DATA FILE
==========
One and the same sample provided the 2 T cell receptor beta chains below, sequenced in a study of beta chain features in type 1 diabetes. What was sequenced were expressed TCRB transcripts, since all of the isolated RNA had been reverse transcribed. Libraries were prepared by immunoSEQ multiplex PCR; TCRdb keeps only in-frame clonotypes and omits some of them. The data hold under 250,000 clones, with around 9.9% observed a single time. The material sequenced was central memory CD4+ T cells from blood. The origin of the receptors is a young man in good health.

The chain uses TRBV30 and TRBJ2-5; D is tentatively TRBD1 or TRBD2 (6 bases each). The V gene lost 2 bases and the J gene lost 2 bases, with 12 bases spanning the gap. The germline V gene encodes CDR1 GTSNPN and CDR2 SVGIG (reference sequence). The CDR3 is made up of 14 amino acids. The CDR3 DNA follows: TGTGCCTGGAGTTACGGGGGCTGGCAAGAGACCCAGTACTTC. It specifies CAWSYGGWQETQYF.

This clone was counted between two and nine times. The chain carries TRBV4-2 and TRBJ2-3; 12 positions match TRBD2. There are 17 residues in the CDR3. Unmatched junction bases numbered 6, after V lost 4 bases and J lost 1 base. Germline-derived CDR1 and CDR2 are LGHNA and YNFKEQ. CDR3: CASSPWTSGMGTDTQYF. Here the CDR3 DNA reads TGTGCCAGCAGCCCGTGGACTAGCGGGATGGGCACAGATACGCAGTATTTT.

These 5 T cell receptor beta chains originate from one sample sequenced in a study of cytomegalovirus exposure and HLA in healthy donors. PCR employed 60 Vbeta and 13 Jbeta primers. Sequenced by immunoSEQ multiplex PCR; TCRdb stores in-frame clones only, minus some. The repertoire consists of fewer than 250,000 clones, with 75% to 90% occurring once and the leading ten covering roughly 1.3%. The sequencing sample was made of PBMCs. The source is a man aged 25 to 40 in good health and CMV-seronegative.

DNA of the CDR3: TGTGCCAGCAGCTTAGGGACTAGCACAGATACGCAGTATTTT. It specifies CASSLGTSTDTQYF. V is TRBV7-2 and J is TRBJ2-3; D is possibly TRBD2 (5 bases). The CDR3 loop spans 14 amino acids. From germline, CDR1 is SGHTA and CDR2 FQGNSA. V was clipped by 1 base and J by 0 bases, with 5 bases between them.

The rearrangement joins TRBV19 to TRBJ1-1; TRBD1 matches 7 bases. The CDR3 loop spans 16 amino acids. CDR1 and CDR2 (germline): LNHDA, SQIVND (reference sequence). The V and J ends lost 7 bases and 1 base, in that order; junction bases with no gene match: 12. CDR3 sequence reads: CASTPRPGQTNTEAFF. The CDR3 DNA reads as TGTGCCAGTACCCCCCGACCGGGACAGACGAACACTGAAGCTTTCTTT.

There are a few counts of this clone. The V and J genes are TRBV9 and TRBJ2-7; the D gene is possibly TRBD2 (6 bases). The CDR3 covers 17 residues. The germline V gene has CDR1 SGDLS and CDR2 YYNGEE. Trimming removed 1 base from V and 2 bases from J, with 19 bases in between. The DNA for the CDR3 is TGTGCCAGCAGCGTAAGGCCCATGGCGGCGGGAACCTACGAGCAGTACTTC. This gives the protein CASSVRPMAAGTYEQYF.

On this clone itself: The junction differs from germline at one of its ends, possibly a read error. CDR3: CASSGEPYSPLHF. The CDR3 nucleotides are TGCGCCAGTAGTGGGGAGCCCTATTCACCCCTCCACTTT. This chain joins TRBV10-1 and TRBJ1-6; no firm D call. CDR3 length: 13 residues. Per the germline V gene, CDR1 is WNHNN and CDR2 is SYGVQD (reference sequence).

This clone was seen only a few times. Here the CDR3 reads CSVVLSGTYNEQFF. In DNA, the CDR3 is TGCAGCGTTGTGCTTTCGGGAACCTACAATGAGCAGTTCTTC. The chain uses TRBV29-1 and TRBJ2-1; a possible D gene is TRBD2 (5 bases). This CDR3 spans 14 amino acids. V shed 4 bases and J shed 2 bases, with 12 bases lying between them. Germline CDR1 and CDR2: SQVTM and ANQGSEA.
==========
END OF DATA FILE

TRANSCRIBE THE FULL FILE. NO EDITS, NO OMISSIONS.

One and the same sample provided the 2 T cell receptor beta chains below, sequenced in a study of beta chain features in type 1 diabetes. What was sequenced were expressed TCRB transcripts, since all of the isolated RNA had been reverse transcribed. Libraries were prepared by immunoSEQ multiplex PCR; TCRdb keeps only in-frame clonotypes and omits some of them. The data hold under 250,000 clones, with around 9.9% observed a single time. The material sequenced was central memory CD4+ T cells from blood. The origin of the receptors is a young man in good health.

The chain uses TRBV30 and TRBJ2-5; D is tentatively TRBD1 or TRBD2 (6 bases each). The V gene lost 2 bases and the J gene lost 2 bases, with 12 bases spanning the gap. The germline V gene encodes CDR1 GTSNPN and CDR2 SVGIG (reference sequence). The CDR3 is made up of 14 amino acids. The CDR3 DNA follows: TGTGCCTGGAGTTACGGGGGCTGGCAAGAGACCCAGTACTTC. It specifies CAWSYGGWQETQYF.

This clone was counted between two and nine times. The chain carries TRBV4-2 and TRBJ2-3; 12 positions match TRBD2. There are 17 residues in the CDR3. Unmatched junction bases numbered 6, after V lost 4 bases and J lost 1 base. Germline-derived CDR1 and CDR2 are LGHNA and YNFKEQ. CDR3: CASSPWTSGMGTDTQYF. Here the CDR3 DNA reads TGTGCCAGCAGCCCGTGGACTAGCGGGATGGGCACAGATACGCAGTATTTT.

These 5 T cell receptor beta chains originate from one sample sequenced in a study of cytomegalovirus exposure and HLA in healthy donors. PCR employed 60 Vbeta and 13 Jbeta primers. Sequenced by immunoSEQ multiplex PCR; TCRdb stores in-frame clones only, minus some. The repertoire consists of fewer than 250,000 clones, with 75% to 90% occurring once and the leading ten covering roughly 1.3%. The sequencing sample was made of PBMCs. The source is a man aged 25 to 40 in good health and CMV-seronegative.

DNA of the CDR3: TGTGCCAGCAGCTTAGGGACTAGCACAGATACGCAGTATTTT. It specifies CASSLGTSTDTQYF. V is TRBV7-2 and J is TRBJ2-3; D is possibly TRBD2 (5 bases). The CDR3 loop spans 14 amino acids. From germline, CDR1 is SGHTA and CDR2 FQGNSA. V was clipped by 1 base and J by 0 bases, with 5 bases between them.

The rearrangement joins TRBV19 to TRBJ1-1; TRBD1 matches 7 bases. The CDR3 loop spans 16 amino acids. CDR1 and CDR2 (germline): LNHDA, SQIVND (reference sequence). The V and J ends lost 7 bases and 1 base, in that order; junction bases with no gene match: 12. CDR3 sequence reads: CASTPRPGQTNTEAFF. The CDR3 DNA reads as TGTGCCAGTACCCCCCGACCGGGACAGACGAACACTGAAGCTTTCTTT.

There are a few counts of this clone. The V and J genes are TRBV9 and TRBJ2-7; the D gene is possibly TRBD2 (6 bases). The CDR3 covers 17 residues. The germline V gene has CDR1 SGDLS and CDR2 YYNGEE. Trimming removed 1 base from V and 2 bases from J, with 19 bases in between. The DNA for the CDR3 is TGTGCCAGCAGCGTAAGGCCCATGGCGGCGGGAACCTACGAGCAGTACTTC. This gives the protein CASSVRPMAAGTYEQYF.

On this clone itself: The junction differs from germline at one of its ends, possibly a read error. CDR3: CASSGEPYSPLHF. The CDR3 nucleotides are TGCGCCAGTAGTGGGGAGCCCTATTCACCCCTCCACTTT. This chain joins TRBV10-1 and TRBJ1-6; no firm D call. CDR3 length: 13 residues. Per the germline V gene, CDR1 is WNHNN and CDR2 is SYGVQD (reference sequence).

This clone was seen only a few times. Here the CDR3 reads CSVVLSGTYNEQFF. In DNA, the CDR3 is TGCAGCGTTGTGCTTTCGGGAACCTACAATGAGCAGTTCTTC. The chain uses TRBV29-1 and TRBJ2-1; a possible D gene is TRBD2 (5 bases). This CDR3 spans 14 amino acids. V shed 4 bases and J shed 2 bases, with 12 bases lying between them. Germline CDR1 and CDR2: SQVTM and ANQGSEA.